For instance, Newton's ‘Mathematical principles of natural philosophy’ is heavily influenced by Euclid's ‘Elements’. Newton was highly influenced by the Elements. So I would call Newton's book a practical example of Euclid's Elements.

The question is: Where can I find practical example of the Descartes' work?

Is there a such book?

  • I had some problems understanding your question. If you feel, I have answered it, is it ok with you if I edit your question to ask for...[harrumph] my answer more directly?
    – Einer
    Sep 10, 2014 at 11:27
  • yes, it's indeed OK. Your answer was helpful thanks
    – Taeyun
    Sep 10, 2014 at 11:30
  • Glad I could help!
    – Einer
    Sep 10, 2014 at 11:47
  • 1
    But rewritten in these terms,the question is quite trivial : all Western Philosophy post-Descartes was influenced by Descartes' thought, exactly as all mathematics (pure and applied) was heavily influenced by Euclid. Sep 10, 2014 at 13:00
  • 1
    Unfortunately, I think all of Western religion, science, philosophy, and psychology since...would be too conservative of an answer.
    – dgo
    Sep 10, 2014 at 17:05

3 Answers 3


Well it's hard to name a single book since Descartes heavily impacted all of western philosophy. A major work heavily influenced by Descartes would be The Monadology by Gottfried Leibniz. But there were a lot of philosophers inspired by Descartes - be it rejecting his ideas or approving of them. To drop some famous names: Spinoza, Pascal, Locke, Fichte or Husserl. Given that it is really hard to point out one the one single book analogous to Newtons 'Principia'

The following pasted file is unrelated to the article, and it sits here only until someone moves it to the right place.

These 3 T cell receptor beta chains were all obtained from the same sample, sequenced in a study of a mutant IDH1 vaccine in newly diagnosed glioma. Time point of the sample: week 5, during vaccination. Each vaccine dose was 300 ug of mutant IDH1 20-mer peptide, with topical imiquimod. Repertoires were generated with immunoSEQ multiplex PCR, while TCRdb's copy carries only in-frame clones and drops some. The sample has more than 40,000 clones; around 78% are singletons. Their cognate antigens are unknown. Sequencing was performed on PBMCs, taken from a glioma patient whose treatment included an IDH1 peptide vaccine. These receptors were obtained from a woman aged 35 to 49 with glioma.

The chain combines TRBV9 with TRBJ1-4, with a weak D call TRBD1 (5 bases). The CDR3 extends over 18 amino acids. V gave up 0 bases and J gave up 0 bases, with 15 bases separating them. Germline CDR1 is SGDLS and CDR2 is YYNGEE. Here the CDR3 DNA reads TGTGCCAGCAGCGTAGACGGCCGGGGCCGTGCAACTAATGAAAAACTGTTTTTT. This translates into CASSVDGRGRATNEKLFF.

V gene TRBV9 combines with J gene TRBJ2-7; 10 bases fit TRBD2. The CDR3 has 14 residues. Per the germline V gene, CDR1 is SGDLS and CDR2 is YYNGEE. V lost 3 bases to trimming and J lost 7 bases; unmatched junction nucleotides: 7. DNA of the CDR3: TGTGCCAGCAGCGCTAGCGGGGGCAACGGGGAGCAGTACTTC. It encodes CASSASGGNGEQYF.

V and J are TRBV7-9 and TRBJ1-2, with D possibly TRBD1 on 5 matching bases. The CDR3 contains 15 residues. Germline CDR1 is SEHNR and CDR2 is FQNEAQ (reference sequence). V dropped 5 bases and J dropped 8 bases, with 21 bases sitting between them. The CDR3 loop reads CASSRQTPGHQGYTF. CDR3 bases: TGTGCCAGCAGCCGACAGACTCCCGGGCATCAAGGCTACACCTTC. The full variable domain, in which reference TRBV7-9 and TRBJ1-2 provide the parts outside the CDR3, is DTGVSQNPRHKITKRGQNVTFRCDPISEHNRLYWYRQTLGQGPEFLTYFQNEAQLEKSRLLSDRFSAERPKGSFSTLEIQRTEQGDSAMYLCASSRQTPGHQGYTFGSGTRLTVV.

Einer's answer is absolutely correct, but since your question specifically mentions "practical" impact, it's worth additionally mentioning that Descartes' work in mathematics was also hugely influential, since he invented Cartesian coordinates, without which you cannot do analytic geometry, calculus or nearly any other modern mathematical task.


An example of a kind of "practical work" influenced by Cartesian philosophy is the Port Royal Logic, which was written by Arnauld and Nicole, and Pascal may have contributed as well.

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